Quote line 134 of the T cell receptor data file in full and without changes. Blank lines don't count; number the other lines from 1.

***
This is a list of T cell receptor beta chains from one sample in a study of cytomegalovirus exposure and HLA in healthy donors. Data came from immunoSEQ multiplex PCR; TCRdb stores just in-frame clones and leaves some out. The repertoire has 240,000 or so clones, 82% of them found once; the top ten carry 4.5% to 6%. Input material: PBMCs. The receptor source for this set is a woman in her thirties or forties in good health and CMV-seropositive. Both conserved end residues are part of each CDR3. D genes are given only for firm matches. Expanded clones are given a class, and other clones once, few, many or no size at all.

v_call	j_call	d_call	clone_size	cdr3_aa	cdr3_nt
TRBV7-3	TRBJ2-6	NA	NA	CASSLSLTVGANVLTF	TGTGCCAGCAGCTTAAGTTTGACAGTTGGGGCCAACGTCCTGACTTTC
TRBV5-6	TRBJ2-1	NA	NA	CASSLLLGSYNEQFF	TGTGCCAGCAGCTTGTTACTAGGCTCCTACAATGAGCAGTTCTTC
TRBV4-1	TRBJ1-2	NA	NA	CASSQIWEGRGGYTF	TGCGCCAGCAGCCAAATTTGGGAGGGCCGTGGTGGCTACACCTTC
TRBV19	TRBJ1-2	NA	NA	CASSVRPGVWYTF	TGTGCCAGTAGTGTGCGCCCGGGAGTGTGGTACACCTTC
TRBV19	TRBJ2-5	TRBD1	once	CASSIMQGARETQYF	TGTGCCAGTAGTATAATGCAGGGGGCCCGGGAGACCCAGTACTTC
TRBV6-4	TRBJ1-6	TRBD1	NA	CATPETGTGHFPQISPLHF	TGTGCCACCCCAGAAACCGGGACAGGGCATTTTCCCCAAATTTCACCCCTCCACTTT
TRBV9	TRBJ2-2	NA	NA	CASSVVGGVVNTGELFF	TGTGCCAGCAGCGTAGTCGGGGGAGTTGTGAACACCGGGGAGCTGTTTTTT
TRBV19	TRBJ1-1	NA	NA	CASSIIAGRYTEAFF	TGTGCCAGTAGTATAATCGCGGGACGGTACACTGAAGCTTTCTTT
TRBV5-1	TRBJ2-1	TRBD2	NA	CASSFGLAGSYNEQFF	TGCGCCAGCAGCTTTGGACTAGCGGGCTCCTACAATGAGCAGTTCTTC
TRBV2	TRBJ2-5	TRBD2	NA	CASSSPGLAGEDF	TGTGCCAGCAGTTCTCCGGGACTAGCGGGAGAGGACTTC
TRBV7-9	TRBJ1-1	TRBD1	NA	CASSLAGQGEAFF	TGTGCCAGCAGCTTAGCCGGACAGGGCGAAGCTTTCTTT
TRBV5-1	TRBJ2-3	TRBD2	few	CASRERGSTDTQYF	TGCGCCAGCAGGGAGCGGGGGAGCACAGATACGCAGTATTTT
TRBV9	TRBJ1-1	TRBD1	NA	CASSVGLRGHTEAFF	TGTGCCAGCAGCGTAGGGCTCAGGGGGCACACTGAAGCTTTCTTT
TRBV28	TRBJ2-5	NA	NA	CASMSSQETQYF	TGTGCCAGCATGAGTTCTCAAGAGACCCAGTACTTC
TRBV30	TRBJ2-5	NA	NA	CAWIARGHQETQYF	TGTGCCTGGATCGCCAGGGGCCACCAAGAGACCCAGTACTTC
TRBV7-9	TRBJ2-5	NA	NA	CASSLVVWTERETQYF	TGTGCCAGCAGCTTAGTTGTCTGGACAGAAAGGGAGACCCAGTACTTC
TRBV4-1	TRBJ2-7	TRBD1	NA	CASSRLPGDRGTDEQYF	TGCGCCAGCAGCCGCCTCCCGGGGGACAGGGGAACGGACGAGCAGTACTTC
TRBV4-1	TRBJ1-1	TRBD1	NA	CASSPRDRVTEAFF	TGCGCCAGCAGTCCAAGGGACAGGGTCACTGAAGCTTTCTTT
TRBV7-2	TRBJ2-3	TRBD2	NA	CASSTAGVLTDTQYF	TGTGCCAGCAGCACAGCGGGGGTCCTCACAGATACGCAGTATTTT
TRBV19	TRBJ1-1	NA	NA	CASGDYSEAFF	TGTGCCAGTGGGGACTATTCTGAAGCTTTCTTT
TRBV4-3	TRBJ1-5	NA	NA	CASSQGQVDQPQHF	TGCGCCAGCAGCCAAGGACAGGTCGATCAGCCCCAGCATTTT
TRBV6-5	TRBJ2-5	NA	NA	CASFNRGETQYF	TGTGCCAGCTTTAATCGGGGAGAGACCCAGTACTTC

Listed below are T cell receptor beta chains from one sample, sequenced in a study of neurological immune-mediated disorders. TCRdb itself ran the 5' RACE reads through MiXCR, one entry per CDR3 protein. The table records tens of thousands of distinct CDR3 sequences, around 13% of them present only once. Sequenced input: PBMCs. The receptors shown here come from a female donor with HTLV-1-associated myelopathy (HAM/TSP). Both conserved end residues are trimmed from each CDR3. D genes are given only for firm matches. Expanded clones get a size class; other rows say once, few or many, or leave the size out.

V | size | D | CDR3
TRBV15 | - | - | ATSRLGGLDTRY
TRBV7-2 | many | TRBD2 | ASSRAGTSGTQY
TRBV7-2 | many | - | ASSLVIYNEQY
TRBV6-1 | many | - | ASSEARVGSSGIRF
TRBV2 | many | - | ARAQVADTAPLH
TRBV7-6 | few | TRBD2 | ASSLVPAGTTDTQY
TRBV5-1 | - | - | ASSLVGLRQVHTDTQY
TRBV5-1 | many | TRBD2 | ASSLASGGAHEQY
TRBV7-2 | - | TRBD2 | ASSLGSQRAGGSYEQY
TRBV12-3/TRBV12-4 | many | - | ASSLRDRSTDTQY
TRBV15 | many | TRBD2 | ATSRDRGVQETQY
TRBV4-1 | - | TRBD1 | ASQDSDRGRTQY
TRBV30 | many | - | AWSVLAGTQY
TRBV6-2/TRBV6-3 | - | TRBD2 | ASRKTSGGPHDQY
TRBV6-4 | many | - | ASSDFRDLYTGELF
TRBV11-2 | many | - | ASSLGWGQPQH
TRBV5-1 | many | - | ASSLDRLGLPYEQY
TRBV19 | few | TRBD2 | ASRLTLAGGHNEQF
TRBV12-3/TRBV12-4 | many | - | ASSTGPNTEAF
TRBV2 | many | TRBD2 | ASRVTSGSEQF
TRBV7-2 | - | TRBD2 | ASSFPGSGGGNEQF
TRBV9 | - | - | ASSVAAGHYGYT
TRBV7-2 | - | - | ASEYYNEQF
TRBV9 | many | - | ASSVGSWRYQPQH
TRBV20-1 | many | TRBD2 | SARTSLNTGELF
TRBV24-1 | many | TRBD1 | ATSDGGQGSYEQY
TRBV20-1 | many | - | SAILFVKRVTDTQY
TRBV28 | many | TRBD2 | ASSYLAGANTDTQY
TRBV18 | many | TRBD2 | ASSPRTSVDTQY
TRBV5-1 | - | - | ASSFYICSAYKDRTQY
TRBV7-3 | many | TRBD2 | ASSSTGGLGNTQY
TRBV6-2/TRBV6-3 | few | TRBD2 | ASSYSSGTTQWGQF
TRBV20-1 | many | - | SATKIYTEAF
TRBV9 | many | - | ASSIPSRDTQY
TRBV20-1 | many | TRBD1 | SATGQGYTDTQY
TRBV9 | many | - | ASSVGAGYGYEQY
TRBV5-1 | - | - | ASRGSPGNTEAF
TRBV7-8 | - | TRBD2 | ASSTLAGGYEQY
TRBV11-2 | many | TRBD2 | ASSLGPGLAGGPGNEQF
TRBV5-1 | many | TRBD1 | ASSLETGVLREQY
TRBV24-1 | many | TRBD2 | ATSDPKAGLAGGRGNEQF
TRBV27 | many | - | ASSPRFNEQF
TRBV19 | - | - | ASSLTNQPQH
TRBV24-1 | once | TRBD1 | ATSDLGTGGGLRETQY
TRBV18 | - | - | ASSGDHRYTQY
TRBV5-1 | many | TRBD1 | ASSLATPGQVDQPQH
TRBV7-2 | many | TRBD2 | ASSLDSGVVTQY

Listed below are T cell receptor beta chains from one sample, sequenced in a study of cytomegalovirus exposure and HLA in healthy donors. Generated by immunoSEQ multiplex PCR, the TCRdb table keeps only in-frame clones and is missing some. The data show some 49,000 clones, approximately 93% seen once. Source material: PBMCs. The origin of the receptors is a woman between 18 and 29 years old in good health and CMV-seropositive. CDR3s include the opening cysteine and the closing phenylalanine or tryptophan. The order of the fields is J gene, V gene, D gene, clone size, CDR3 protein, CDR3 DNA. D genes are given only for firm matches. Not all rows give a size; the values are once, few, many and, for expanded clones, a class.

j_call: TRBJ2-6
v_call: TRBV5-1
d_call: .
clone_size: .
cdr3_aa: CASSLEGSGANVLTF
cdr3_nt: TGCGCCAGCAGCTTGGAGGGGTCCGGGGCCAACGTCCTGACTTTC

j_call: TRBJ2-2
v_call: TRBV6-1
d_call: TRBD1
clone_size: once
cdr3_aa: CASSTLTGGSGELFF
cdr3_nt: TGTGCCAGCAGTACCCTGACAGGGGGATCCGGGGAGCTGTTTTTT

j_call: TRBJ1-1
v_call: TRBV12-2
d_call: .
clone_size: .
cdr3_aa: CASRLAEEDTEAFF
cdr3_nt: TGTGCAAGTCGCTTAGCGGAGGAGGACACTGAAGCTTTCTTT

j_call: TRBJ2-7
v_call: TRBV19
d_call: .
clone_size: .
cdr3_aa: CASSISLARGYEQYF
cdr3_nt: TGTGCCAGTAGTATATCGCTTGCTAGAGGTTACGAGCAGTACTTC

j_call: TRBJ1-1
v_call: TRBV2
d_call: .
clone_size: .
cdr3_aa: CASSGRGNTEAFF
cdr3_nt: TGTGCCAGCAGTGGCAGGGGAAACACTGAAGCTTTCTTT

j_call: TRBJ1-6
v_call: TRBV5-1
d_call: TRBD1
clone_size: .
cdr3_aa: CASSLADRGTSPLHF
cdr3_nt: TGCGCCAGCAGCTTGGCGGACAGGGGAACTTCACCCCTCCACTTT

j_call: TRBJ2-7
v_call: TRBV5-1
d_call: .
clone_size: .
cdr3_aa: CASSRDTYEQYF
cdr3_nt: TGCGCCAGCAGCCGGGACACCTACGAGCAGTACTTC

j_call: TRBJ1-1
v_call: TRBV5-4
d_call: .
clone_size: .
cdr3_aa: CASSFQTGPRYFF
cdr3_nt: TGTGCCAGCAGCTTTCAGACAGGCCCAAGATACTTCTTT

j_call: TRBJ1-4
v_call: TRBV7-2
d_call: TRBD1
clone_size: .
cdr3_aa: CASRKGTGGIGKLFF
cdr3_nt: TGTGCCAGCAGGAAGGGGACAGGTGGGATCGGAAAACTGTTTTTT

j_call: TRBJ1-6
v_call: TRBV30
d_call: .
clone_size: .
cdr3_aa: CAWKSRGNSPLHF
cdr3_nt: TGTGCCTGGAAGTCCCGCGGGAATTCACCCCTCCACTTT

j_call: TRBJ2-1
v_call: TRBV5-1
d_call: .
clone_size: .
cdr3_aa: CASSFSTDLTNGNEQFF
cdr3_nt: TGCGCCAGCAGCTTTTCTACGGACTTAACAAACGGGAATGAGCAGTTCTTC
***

cdr3_nt: TGTGCCTGGAAGTCCCGCGGGAATTCACCCCTCCACTTT